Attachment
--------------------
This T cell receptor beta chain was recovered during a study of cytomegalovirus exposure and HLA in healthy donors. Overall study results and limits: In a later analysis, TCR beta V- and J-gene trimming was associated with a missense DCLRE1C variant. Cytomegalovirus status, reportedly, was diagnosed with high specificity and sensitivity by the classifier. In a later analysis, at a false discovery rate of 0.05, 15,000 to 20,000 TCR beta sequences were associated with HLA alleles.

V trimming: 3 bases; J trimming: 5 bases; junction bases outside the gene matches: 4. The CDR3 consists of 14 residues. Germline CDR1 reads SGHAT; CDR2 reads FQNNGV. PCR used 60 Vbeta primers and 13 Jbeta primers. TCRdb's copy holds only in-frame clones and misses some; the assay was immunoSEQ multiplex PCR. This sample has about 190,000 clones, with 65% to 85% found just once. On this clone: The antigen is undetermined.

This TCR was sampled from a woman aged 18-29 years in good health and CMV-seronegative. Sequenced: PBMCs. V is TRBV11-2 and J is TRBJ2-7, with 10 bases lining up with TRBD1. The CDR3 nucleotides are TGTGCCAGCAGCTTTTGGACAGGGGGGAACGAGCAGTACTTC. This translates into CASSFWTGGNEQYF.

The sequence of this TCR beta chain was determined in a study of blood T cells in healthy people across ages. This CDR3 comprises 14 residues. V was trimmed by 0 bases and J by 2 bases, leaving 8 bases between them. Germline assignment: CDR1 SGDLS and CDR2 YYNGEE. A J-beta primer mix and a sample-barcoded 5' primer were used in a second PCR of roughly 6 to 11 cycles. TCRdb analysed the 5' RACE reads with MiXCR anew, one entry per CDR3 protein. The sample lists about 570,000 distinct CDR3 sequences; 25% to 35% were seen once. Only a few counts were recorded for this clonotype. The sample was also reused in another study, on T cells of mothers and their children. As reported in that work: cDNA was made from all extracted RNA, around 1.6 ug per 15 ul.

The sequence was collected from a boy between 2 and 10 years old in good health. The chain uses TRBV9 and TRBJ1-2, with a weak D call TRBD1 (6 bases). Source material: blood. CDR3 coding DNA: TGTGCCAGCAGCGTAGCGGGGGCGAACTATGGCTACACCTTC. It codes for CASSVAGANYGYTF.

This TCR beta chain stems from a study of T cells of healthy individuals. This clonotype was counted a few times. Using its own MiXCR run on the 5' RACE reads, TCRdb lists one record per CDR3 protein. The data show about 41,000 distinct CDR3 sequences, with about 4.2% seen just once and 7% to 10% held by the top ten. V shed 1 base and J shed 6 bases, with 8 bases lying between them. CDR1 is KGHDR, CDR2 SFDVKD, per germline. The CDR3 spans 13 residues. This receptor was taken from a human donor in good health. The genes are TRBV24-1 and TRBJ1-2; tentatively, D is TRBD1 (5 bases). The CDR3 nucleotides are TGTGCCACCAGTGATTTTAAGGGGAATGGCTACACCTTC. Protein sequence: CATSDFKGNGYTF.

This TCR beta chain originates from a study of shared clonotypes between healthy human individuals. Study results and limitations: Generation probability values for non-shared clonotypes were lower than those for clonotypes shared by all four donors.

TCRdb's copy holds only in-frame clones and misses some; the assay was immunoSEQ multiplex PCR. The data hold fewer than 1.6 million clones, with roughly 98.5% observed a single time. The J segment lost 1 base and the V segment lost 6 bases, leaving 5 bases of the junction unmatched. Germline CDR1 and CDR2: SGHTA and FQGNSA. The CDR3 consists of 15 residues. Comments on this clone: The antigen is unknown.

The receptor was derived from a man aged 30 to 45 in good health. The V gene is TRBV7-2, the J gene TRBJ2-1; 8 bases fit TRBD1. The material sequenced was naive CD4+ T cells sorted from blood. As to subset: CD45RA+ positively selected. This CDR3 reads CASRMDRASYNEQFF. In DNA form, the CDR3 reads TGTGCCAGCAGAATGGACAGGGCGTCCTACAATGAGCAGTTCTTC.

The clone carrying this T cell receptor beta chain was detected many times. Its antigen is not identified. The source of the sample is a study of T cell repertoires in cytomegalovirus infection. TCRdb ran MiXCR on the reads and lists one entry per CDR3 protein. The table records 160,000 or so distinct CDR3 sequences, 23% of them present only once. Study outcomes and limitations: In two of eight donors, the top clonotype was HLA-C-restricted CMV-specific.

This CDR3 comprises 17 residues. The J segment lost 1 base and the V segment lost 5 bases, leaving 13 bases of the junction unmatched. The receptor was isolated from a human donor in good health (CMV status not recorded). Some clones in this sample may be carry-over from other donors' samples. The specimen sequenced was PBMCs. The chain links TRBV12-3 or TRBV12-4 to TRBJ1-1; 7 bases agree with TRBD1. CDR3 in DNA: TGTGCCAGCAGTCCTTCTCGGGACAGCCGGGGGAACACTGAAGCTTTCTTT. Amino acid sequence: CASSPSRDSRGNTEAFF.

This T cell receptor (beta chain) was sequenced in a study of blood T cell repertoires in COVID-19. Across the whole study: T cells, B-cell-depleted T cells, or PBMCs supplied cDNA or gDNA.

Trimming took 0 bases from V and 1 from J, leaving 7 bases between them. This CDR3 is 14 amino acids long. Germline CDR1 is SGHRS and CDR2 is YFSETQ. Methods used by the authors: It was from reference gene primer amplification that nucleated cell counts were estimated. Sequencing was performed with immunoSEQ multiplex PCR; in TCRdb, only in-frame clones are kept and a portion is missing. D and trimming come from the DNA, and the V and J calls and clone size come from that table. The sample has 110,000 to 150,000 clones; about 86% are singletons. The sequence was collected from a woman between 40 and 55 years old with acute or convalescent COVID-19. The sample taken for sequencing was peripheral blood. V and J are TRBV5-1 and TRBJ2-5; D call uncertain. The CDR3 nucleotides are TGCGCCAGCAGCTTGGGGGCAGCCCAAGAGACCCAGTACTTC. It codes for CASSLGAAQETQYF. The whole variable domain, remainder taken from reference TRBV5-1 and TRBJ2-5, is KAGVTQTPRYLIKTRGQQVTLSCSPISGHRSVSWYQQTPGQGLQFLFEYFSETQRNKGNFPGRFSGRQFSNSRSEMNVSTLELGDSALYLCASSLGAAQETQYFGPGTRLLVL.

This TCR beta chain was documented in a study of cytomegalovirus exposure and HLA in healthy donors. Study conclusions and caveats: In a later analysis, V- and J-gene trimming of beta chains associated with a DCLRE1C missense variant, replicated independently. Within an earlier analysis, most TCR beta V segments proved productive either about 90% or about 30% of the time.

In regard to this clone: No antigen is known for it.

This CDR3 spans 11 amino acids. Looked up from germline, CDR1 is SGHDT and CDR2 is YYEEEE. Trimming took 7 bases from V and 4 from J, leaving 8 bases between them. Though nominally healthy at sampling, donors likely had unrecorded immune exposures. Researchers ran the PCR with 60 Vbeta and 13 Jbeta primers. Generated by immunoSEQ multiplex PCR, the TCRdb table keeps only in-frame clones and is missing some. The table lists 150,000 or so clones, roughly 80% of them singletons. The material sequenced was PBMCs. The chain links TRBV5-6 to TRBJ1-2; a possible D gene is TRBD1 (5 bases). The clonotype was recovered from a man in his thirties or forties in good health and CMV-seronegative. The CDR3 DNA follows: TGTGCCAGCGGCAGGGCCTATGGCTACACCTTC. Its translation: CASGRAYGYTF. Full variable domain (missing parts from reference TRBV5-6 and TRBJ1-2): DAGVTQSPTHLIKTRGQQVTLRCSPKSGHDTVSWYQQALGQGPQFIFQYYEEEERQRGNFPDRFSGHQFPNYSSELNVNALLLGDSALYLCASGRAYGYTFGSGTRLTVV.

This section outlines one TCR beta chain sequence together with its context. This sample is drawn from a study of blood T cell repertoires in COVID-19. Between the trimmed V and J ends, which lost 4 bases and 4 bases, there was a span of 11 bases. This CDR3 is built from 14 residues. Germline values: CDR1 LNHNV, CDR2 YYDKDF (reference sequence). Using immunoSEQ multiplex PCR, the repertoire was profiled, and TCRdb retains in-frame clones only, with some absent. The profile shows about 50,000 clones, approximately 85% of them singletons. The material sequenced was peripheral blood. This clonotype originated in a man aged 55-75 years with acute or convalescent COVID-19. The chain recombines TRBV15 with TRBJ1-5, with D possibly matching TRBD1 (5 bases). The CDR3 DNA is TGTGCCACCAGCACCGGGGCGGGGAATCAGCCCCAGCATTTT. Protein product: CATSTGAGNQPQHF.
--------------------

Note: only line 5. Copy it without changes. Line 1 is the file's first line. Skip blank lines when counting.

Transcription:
The sequence was collected from a boy between 2 and 10 years old in good health. The chain uses TRBV9 and TRBJ1-2, with a weak D call TRBD1 (6 bases). Source material: blood. CDR3 coding DNA: TGTGCCAGCAGCGTAGCGGGGGCGAACTATGGCTACACCTTC. It codes for CASSVAGANYGYTF.